Photography project Portrait Youth explores young people’s style and self-expression through menswear
14 October 2022
Photographic portraits of young people from The Proud Trust on display in exhibition at Manchester Art Gallery
Fashion academics have collaborated with Manchester Art Gallery and The Proud Trust to explore young people’s style and self-expression through menswear as part of the Portrait Youth photography project.
Portrait Youth, an ongoing collaborative research project led by a team of academics from Manchester Fashion Institute and the Manchester Centre for Youth Studies at Manchester Metropolitan University, uses styling and dress as a lens through which young people in the North West can explore and articulate their personal style and identity.
This collaboration with Manchester Art Gallery, and their new Dandy Style exhibition, focuses on menswear and men’s style but is open to young people of any gender who consider menswear to be part of their personal style.
Fashion academics Jo Jenkinson, John Earnshaw and Richard Kelly from Manchester Metropolitan ran a creative ‘Wear Your Identity’ workshop at Manchester Art Gallery with a group of young people from The Proud Trust, an LGBT+ organisation empowering young people to make a positive change for themselves and their communities.
In the workshop, the young people styled themselves in clothes and artefacts that represented their identity, and these styled looks were captured by Kelly in a professional photoshoot.
Participants were asked to consider what ‘menswear’ means to them and the portraits reflect the young peoples’ individual approaches to fashion, personal style, and how they use dress for exploration and affirmation of identity.
A series of striking photographic portraits will be shown as part of Dandy Style, an exhibition on display at Manchester Art Gallery from October 7 which showcases 250 years of British men’s fashion.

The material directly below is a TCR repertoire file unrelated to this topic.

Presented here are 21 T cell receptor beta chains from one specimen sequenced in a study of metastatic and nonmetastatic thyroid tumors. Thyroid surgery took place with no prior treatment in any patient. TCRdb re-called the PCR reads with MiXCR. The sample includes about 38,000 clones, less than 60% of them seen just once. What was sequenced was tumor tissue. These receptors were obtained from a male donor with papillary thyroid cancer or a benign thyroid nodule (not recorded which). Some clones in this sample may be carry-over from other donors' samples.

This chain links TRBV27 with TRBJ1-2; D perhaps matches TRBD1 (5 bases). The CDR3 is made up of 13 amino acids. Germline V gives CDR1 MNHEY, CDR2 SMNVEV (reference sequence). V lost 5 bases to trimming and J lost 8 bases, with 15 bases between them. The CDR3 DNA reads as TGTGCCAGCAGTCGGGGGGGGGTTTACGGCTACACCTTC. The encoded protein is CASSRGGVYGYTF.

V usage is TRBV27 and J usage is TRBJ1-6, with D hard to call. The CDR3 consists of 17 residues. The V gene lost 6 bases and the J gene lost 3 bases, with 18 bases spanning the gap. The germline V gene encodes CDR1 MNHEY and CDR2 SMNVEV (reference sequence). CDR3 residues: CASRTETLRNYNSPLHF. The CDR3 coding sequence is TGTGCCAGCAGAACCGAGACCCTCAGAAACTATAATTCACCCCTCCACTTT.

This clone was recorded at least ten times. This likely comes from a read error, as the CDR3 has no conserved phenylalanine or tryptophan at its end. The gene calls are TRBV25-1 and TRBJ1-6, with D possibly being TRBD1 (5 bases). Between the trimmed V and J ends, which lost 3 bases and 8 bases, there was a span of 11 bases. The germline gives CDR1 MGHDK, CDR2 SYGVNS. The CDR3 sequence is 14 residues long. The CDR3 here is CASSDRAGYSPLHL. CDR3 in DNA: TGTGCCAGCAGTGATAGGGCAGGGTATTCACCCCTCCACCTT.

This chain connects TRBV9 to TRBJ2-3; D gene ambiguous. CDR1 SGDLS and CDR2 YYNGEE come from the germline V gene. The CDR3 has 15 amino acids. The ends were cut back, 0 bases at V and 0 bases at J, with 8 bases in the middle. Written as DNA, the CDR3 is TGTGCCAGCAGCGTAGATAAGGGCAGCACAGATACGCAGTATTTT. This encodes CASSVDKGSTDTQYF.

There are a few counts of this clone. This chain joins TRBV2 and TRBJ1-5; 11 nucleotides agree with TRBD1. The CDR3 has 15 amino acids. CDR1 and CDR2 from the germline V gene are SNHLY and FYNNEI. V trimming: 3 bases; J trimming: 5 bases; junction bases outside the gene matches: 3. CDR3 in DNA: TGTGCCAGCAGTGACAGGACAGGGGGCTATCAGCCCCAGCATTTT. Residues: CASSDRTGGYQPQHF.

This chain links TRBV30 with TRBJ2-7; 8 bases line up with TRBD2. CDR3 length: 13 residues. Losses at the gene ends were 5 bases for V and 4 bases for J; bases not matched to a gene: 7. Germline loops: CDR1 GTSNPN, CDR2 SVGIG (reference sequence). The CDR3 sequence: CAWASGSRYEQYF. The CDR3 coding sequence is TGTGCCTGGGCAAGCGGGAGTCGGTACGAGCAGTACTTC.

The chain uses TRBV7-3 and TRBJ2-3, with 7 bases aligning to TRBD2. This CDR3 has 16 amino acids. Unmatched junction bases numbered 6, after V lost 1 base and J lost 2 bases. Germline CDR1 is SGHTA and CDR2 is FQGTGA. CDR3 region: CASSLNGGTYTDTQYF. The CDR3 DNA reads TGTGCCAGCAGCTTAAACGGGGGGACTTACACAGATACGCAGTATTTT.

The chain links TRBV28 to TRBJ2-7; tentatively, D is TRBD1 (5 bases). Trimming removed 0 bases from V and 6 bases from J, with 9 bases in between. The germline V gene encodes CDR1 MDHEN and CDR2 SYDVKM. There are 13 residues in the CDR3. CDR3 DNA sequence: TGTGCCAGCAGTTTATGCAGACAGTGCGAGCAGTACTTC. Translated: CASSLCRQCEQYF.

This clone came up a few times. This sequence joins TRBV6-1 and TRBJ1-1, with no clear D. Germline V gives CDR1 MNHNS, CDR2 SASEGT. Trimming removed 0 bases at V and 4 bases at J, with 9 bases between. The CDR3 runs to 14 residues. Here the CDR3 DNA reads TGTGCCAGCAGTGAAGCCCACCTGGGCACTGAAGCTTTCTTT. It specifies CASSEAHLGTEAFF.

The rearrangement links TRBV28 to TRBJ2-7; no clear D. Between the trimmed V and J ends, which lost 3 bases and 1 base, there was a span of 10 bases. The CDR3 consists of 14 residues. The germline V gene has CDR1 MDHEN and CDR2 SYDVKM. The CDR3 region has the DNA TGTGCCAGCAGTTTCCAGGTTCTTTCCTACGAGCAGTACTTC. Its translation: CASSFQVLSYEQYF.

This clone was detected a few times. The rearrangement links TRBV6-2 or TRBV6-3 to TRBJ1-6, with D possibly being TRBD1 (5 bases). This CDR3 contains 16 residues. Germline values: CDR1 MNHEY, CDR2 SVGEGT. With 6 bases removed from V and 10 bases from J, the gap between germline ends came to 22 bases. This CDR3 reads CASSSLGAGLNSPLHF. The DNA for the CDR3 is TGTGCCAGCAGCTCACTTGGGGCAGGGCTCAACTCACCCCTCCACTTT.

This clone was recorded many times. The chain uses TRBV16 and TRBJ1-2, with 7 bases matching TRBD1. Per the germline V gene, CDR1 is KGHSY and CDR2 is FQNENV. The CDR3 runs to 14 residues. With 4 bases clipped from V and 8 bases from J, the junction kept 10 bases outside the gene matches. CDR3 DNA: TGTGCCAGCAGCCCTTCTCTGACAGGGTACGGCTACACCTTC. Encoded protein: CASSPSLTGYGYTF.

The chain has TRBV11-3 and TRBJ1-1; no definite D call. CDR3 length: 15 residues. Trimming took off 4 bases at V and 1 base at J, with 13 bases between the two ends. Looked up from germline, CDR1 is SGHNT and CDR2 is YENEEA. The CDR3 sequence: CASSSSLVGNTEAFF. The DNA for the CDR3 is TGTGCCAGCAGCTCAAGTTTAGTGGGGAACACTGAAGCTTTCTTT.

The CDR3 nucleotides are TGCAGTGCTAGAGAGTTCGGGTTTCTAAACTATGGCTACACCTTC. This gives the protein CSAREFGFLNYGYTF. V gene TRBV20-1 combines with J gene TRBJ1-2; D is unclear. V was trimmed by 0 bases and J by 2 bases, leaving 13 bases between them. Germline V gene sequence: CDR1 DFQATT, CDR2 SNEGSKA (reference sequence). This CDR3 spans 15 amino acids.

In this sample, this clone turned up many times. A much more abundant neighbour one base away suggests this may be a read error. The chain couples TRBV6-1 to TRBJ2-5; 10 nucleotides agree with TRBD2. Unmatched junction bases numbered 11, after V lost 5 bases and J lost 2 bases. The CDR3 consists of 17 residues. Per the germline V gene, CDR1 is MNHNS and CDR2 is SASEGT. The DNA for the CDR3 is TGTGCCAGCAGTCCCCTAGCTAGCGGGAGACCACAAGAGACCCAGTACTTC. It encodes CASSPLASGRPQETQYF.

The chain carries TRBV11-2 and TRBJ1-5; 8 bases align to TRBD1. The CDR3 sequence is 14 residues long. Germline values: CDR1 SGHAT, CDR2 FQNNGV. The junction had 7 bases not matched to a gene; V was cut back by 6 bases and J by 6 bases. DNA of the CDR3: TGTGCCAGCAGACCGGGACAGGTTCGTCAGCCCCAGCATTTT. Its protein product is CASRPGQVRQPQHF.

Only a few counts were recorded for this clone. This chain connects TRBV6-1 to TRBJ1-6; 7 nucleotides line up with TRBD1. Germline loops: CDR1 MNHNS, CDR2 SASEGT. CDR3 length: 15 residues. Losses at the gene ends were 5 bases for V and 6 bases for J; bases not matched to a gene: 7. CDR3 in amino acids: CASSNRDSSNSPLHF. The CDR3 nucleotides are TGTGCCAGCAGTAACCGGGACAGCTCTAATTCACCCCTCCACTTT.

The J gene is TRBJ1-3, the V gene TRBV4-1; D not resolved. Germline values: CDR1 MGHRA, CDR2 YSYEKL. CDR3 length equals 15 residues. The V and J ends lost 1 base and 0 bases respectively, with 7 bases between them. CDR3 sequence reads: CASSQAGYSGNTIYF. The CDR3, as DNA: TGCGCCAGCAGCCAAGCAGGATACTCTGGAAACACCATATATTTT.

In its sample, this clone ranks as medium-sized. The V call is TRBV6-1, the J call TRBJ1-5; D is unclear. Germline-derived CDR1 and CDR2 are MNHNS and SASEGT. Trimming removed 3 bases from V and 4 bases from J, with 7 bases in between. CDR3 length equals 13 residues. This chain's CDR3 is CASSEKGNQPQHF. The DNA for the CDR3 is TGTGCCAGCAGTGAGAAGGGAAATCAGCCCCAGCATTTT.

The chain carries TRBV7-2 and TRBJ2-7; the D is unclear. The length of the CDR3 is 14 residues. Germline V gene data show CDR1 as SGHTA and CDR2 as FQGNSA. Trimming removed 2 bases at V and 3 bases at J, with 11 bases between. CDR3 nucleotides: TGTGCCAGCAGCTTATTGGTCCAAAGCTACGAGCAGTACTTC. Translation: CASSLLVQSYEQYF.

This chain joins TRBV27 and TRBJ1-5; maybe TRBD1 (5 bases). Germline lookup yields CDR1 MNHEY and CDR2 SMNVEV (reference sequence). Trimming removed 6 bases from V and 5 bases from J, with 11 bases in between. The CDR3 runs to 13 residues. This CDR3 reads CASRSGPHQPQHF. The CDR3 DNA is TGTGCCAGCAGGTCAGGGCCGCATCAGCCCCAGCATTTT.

The exhibition will also mark the launch of Manchester Art Gallery’s first dedicated Fashion Gallery. Through annual exhibitions, the new gallery will explore the breadth of their costume and dress collection, one of the largest British collections of fashion and clothing from the early 17th century to present day.
Jo Jenkinson, Reader and Deputy Head at Manchester Fashion Institute at Manchester Metropolitan University, said: “This was a fantastic opportunity to work with the new costume gallery and the Dandy Style exhibition. Menswear tends to be under-represented in fashion compared with womenswear and the voices of young people are particularly absent.
“This project with the gallery has enabled young people to be part of the conversation about men’s style and share their understanding of dress. We learnt so much from them and look forward to giving more young people the opportunity to collaborate with the gallery and explore the role dress plays in their everyday lives.”
Kate Day, Learning Manager: Adults and Young People at Manchester Art Gallery, said: “It's so important that young people view Manchester Art Gallery as a space for them. Manchester is their city so its galleries should be spaces for them too. One of the ways we can do this by making young people visible within the gallery spaces and by designing spaces where they are comfortable and valued.
“Portrait Youth brought their experience of creating a space where young people could explore how they wanted to present themselves and be seen, and the young people from the Proud Trust whole heartedly took on this experience. This is a big part of what Dandy Style is about - understanding how historically and to the present-day people use clothes to communicate something. As a gallery we're presenting the photos in a way that both cares for them and shares them with a wider audience, in turn encouraging more conversation.”
Mattie Davies, Trans Youth Work Coordinator at The Proud Trust, said: “It's been a joy to be a part of this project! Our young people are among the most thoughtful and creative (and stylish!) people I know and I'm really proud of them for bringing their ideas and their whole selves to Portrait Youth. On the evening of the exhibition launch, the young people were excited to spend all of their time around their portraits - one young person told me that he couldn't believe a portrait of him was in an art gallery.
“All the young people who took part in this project are part of our Afternoon Tea group, which is a fun and supportive space for trans people aged 16-25, including those who are non-binary and those who are questioning. At The Proud Trust we're always keen to put more trans joy and positivity out into the world, and we're really happy to share how unique and wonderful our young people are!”
During the run of the exhibition, Portrait Youth will be inviting further groups of young people (aged 16-21) to contribute to the project and are particularly interested in working with groups that are underrepresented in fashion research. Please contact email@example.com for further information.